We went from a large, monolithic backend application worked on by 100s of devs into docker based microservices, deployments using ansible and similar DevOps fluff. Here are some notes on the process:
- Determine the domain boundaries inside your monolithic app. Make sure calls between boundaries happen as less as possible (by call I mean either in-process calls, or database access).
- Split the devs into teams, and assign each of them one slice of the domain. (It is possible that one domain will be worked on multiple teams as well)
- Specify cross boundary calls still happen, and define an API around it. Make sure only this intermediate library is used when doing cross domain calls.
- Have proper tests around these intermediate libraries, that check that they are working properly.
- Split up the code based on these domain.
Now, each of your teams should be both smaller, and work on their piece of code without worrying too much about the others. The tests you put into these intermediate libraries should cover regressions from outside callers, and the internal code is your responsibilty. Obviously if the intermediate libraries needs changes, or if your tests tell you that you are not adhering to the API specifications anymore (which can, and will happen occasionally), then you need to start talking to the other team(s) using these APIs.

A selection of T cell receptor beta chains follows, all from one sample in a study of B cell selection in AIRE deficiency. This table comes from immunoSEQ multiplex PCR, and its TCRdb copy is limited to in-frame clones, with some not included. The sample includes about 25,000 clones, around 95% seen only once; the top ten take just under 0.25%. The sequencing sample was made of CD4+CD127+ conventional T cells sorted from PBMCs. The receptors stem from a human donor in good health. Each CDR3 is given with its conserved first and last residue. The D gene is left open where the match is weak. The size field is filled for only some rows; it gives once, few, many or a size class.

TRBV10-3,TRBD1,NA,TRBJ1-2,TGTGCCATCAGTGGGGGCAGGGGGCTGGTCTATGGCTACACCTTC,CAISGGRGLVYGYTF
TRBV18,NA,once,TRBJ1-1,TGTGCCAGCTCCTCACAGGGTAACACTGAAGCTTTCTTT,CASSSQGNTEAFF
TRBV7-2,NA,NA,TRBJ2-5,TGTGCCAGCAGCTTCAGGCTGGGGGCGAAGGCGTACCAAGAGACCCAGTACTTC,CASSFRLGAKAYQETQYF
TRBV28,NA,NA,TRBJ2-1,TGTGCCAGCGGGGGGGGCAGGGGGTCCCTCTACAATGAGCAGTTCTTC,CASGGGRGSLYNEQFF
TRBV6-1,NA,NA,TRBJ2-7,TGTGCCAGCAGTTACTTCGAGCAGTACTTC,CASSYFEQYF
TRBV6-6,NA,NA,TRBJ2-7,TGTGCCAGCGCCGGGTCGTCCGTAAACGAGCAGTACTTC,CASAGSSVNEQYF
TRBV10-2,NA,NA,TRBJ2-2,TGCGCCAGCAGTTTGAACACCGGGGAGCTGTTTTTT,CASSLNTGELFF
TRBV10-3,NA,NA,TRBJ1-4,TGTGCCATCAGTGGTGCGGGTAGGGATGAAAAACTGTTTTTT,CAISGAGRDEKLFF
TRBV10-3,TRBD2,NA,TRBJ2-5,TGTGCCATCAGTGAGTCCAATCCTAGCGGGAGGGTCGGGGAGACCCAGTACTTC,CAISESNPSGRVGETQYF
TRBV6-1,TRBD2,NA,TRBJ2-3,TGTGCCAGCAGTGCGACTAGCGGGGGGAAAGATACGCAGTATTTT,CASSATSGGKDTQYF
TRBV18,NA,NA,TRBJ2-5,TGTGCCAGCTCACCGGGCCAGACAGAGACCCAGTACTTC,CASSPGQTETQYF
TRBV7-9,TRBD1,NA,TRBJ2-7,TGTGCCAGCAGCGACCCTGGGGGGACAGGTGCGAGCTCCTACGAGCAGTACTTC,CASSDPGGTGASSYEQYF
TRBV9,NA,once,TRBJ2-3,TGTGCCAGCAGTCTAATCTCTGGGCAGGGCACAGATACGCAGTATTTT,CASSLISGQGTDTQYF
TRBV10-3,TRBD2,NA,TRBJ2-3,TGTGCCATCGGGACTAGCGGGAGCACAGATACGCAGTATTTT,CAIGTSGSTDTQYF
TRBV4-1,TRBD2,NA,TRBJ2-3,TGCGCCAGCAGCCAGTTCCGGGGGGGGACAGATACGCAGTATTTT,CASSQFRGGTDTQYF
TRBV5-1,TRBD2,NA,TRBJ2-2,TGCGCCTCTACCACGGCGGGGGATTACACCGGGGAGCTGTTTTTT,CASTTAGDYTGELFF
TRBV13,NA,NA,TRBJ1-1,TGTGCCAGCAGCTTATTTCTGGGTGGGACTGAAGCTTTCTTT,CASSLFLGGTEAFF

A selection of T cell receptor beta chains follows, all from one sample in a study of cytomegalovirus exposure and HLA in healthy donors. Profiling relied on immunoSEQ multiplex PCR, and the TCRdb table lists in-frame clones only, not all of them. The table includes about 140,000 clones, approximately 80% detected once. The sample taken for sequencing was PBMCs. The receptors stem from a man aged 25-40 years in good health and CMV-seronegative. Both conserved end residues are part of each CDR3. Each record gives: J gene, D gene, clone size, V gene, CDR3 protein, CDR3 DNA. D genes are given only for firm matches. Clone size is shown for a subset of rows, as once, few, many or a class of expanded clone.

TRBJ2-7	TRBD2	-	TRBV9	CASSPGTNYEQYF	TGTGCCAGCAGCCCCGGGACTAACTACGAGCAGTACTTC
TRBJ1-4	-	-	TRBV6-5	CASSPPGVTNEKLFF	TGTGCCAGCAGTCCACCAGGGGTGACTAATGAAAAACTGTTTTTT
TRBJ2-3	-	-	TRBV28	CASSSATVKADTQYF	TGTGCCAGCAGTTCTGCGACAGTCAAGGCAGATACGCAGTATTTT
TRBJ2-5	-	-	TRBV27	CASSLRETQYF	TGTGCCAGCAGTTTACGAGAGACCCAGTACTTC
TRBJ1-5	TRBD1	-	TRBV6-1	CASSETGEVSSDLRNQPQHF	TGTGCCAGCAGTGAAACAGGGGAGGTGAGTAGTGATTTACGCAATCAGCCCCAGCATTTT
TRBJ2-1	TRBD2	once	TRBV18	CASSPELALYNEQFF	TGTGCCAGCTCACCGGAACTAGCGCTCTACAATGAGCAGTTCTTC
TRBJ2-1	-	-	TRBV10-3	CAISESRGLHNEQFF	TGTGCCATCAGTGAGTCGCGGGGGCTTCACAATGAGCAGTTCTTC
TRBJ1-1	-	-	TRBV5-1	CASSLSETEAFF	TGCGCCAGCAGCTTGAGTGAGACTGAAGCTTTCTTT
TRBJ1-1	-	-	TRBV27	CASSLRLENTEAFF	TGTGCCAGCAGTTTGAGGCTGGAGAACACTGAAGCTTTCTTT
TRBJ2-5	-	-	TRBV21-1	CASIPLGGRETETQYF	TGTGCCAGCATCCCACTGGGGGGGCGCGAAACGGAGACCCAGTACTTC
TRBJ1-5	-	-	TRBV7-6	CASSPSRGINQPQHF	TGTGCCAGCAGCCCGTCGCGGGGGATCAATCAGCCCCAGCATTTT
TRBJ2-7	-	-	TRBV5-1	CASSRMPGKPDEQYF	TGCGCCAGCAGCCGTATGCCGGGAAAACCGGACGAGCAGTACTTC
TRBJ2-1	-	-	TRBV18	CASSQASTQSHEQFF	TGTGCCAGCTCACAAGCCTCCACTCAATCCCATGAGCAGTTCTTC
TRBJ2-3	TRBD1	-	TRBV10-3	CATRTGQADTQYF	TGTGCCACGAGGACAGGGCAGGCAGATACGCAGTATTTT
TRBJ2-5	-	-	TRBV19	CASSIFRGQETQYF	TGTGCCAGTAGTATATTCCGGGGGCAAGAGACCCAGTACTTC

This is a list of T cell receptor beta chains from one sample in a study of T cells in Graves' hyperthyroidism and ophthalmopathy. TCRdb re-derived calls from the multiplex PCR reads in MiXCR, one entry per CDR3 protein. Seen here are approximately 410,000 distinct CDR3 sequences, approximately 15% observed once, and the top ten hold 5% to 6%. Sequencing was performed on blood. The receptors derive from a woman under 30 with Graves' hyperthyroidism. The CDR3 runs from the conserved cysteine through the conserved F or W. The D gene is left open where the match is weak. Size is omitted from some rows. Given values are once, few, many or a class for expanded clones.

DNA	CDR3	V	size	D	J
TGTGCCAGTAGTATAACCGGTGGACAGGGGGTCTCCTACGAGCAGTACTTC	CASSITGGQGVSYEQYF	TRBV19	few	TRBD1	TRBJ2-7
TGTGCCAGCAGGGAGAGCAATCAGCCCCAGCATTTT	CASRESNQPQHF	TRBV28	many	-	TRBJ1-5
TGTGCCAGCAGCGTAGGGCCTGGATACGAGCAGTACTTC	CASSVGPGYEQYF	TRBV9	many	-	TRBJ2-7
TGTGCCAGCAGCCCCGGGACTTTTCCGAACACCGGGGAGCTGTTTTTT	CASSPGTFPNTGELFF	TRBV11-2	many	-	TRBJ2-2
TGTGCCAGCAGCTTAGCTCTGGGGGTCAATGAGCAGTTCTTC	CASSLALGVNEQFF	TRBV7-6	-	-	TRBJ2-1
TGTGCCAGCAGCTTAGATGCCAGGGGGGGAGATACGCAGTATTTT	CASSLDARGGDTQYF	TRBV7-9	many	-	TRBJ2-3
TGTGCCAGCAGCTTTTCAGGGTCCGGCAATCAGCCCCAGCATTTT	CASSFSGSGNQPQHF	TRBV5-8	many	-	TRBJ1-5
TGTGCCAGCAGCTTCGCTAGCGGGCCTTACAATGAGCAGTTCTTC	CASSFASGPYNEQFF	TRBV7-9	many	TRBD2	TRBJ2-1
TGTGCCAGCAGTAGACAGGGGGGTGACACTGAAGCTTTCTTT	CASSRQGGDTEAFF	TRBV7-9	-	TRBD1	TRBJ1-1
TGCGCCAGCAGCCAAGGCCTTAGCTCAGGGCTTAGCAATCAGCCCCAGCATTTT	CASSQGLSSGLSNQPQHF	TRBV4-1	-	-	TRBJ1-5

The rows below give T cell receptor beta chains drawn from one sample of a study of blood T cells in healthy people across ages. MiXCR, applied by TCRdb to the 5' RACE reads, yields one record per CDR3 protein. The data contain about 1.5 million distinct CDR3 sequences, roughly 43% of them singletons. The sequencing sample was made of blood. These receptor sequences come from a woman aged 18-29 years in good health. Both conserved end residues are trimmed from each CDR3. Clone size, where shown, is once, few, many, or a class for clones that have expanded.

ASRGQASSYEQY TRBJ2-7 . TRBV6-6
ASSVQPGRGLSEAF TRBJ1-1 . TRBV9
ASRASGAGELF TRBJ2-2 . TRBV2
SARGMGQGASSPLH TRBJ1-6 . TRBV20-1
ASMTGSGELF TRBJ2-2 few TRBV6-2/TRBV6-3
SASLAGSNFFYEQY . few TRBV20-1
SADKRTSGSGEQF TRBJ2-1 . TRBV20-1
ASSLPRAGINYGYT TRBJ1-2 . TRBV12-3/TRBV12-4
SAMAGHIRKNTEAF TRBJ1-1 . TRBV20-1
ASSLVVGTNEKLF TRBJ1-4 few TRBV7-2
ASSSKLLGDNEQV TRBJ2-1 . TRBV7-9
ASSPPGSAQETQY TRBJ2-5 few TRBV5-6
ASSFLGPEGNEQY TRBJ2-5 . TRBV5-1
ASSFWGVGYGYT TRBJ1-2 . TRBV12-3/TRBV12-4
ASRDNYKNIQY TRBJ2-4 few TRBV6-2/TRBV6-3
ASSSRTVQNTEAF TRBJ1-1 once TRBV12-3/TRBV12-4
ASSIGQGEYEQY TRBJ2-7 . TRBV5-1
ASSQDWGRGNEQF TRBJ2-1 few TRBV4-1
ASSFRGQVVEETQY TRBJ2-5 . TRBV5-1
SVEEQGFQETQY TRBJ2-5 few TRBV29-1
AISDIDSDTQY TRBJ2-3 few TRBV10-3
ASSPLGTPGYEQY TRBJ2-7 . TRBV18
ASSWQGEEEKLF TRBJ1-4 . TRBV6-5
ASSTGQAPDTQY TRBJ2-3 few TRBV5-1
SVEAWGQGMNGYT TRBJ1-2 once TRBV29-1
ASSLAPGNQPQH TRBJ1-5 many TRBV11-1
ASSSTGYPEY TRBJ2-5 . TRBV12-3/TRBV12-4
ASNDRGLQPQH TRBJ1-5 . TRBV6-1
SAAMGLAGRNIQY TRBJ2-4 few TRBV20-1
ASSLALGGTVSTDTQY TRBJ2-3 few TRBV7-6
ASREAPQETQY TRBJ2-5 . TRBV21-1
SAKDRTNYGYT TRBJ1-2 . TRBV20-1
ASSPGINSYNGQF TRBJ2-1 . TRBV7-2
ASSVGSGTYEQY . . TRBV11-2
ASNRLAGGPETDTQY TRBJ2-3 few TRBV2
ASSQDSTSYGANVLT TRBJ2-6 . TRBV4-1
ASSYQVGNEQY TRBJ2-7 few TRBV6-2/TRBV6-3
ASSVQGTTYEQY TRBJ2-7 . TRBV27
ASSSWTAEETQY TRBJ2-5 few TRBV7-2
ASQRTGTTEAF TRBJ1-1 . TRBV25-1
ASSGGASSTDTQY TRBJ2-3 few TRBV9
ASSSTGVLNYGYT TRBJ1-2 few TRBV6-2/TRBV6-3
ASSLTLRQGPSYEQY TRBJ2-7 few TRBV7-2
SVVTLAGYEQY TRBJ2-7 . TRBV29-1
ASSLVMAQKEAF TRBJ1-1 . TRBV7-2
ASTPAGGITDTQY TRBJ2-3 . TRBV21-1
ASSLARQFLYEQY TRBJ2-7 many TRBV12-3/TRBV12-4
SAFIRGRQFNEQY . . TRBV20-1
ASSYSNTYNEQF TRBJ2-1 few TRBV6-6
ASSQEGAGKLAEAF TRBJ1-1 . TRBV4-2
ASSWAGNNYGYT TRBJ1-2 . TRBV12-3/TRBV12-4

Once you are happy you can try to replace these intermediate libraries to be HTTP API calls instead of in-process calls. Once this is done, you can actually split up your large app into real, smaller pieces (they will probably still not be "micro" services, but much-much smaller and more manageable). Also they will at least belong to one specific domain, and also have a clear, well defined API that others (including new microservices mostly free of your legacy big app) can use to obtain their data.